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Despite DGCA Guidelines on Drones, India Fails to Check Trespassing, Privacy: Report

According to a study by the think-tank, Observer Research Foundation (ORF), ad-hoc measures taken by state and central government have been ineffective as questions of privacy and trespassing; air traffic, terrorist threat management, and legal liability have not been addressed properly.

Aditya Nair | News18.com

Updated:May 24, 2018, 9:17 PM IST
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Despite DGCA Guidelines on Drones, India Fails to Check Trespassing, Privacy: Report
The ORF study also reveals a fresh headache for air traffic controllers as the drones sometimes are too small to track and cannot be communicated with. (Getty Images)
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New Delhi: Drones or Remotely Piloted Aircraft (RPA) is the latest trend catching onto the imagination of the public. It is estimated that Indians have spent more than Rs 40 crore on civilian drones in 2016-17 alone.

The government, though, seems to be struggling with major gaps in policy to regulate the use of the aircraft, which are, banned in the country.

According to a study by the think-tank, Observer Research Foundation (ORF), ad-hoc measures taken by state and central government have been ineffective as questions of privacy and trespassing, air traffic, terrorist threat management, and legal liability have not been addressed properly.

The Director-General of Civil Aviation (DGCA), India's civil aviation regulator, first issued a notification on the subject on October 7, 2014. Two years later, on April 21, 2016, first drafts of the guidelines were issued for the use of Unmanned Aerial Vehicles (UAVs). After a year-and-a-half of inactivity, the DGCA issued a new set of guidelines in October 2017. A report on Moneycontrol.com says the final proposal may be finalised this month. It was to be done by December 31, 2017.

Despite the current blanket ban on drone use, the aircraft are being widely used. Wedding videographers, in particular, are being selected on the capability to use drones to capture the activities.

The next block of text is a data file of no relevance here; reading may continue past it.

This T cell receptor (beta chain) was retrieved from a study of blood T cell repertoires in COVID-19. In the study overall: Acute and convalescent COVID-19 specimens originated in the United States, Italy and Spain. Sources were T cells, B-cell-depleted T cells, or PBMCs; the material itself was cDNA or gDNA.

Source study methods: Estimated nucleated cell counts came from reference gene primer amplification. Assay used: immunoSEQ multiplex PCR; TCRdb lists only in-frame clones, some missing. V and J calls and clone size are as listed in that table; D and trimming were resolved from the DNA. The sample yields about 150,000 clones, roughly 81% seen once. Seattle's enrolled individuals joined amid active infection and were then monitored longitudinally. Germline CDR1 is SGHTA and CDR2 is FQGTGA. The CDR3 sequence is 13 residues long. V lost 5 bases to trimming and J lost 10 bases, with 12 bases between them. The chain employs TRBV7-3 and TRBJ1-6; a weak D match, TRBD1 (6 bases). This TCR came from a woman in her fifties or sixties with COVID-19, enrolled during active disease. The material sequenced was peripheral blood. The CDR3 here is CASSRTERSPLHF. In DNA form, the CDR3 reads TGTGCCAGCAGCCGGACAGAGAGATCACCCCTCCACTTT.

According to ORF's research, the 2017 guidelines of the DGCA, despite what the authorities believe, do not seem to be a step in the right direction. Privacy and trespassing, two of the biggest concerns for civilian use of the aircraft, have been more-or-less untouched in the proposal.

Most UAVs have constantly-transmitting cameras that often operate in high definition and have sound recording features. There are also examples of drones being fitted with equipment that jam networks or act as a data recorder, turning it into a tool to spy on someone even if they are in an enclosed space.

The other major concern is the threat of terrorism. A drone could be fitted with explosives to detonate over its target, like ISIS have been doing against Kurdish forces in Iraq. Although current guidelines permit Indian security personnel to shoot down a drone, the aircraft’s speed and surprise element can be used by terrorists to their advantage.

The ORF study also reveals a fresh headache for air traffic controllers as the drones sometimes are too small to track and cannot be communicated with. Various examples, like in 2014 when an Air India flight almost collided with a UAV at Leh airport or when a drone was found hovering 1,500 feet above the runway of IGI airport, have stressed the need for fresh guidelines.

Other than a major overhaul of current equipment and infrastructure available to air traffic controllers, a plan of action in case of any UAV found breaking the rules also need to be formulated.

Globally, US, China, Australia, and Japan are leading the way in formulating guidelines for drone use. The US has by far the most commercial-friendly regulations, while back in 2002 Australia was one of first to come up with the regulatory framework.

US guidelines state that drones weighing above 250 grams must be registered with the Federal Aviation Administration (FAA) and that all users must adhere to the laws of usage while specifying emergency risk mitigation strategies.

While Australia has similar policies as the western superpower, China and Japan deal more with no-go zones than actual regulatory use.

India is grappling with changing times and new technologies. The implementation of a strict policy that deals in and mandatory compliance and addresses key issues, rather than look over them, is the only way forward.
| Edited by: Sumedha Kirti
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